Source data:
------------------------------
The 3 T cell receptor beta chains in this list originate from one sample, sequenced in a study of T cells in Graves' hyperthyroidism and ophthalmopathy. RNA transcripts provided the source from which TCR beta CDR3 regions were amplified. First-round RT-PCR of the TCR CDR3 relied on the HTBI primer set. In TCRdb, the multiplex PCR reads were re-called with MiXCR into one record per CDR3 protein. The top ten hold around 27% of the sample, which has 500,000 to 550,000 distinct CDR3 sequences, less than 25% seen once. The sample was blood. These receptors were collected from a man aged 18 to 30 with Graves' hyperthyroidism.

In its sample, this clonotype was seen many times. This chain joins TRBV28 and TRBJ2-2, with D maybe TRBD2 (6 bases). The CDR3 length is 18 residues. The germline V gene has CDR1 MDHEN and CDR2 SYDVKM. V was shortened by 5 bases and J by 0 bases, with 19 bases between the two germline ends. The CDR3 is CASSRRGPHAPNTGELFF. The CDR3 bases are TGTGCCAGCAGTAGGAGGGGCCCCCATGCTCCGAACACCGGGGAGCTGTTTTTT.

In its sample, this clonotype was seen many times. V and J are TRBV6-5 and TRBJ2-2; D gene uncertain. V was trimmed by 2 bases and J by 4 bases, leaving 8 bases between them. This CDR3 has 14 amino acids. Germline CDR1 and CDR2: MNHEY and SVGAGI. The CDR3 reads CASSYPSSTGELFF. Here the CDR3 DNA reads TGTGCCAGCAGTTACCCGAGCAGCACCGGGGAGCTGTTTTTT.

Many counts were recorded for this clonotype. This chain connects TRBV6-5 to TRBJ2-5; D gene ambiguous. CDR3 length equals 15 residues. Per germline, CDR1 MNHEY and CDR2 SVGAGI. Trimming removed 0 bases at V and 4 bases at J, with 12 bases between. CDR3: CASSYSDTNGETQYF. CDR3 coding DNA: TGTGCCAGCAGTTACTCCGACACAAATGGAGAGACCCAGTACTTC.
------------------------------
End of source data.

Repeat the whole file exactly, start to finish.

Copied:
The 3 T cell receptor beta chains in this list originate from one sample, sequenced in a study of T cells in Graves' hyperthyroidism and ophthalmopathy. RNA transcripts provided the source from which TCR beta CDR3 regions were amplified. First-round RT-PCR of the TCR CDR3 relied on the HTBI primer set. In TCRdb, the multiplex PCR reads were re-called with MiXCR into one record per CDR3 protein. The top ten hold around 27% of the sample, which has 500,000 to 550,000 distinct CDR3 sequences, less than 25% seen once. The sample was blood. These receptors were collected from a man aged 18 to 30 with Graves' hyperthyroidism.

In its sample, this clonotype was seen many times. This chain joins TRBV28 and TRBJ2-2, with D maybe TRBD2 (6 bases). The CDR3 length is 18 residues. The germline V gene has CDR1 MDHEN and CDR2 SYDVKM. V was shortened by 5 bases and J by 0 bases, with 19 bases between the two germline ends. The CDR3 is CASSRRGPHAPNTGELFF. The CDR3 bases are TGTGCCAGCAGTAGGAGGGGCCCCCATGCTCCGAACACCGGGGAGCTGTTTTTT.

In its sample, this clonotype was seen many times. V and J are TRBV6-5 and TRBJ2-2; D gene uncertain. V was trimmed by 2 bases and J by 4 bases, leaving 8 bases between them. This CDR3 has 14 amino acids. Germline CDR1 and CDR2: MNHEY and SVGAGI. The CDR3 reads CASSYPSSTGELFF. Here the CDR3 DNA reads TGTGCCAGCAGTTACCCGAGCAGCACCGGGGAGCTGTTTTTT.

Many counts were recorded for this clonotype. This chain connects TRBV6-5 to TRBJ2-5; D gene ambiguous. CDR3 length equals 15 residues. Per germline, CDR1 MNHEY and CDR2 SVGAGI. Trimming removed 0 bases at V and 4 bases at J, with 12 bases between. CDR3: CASSYSDTNGETQYF. CDR3 coding DNA: TGTGCCAGCAGTTACTCCGACACAAATGGAGAGACCCAGTACTTC.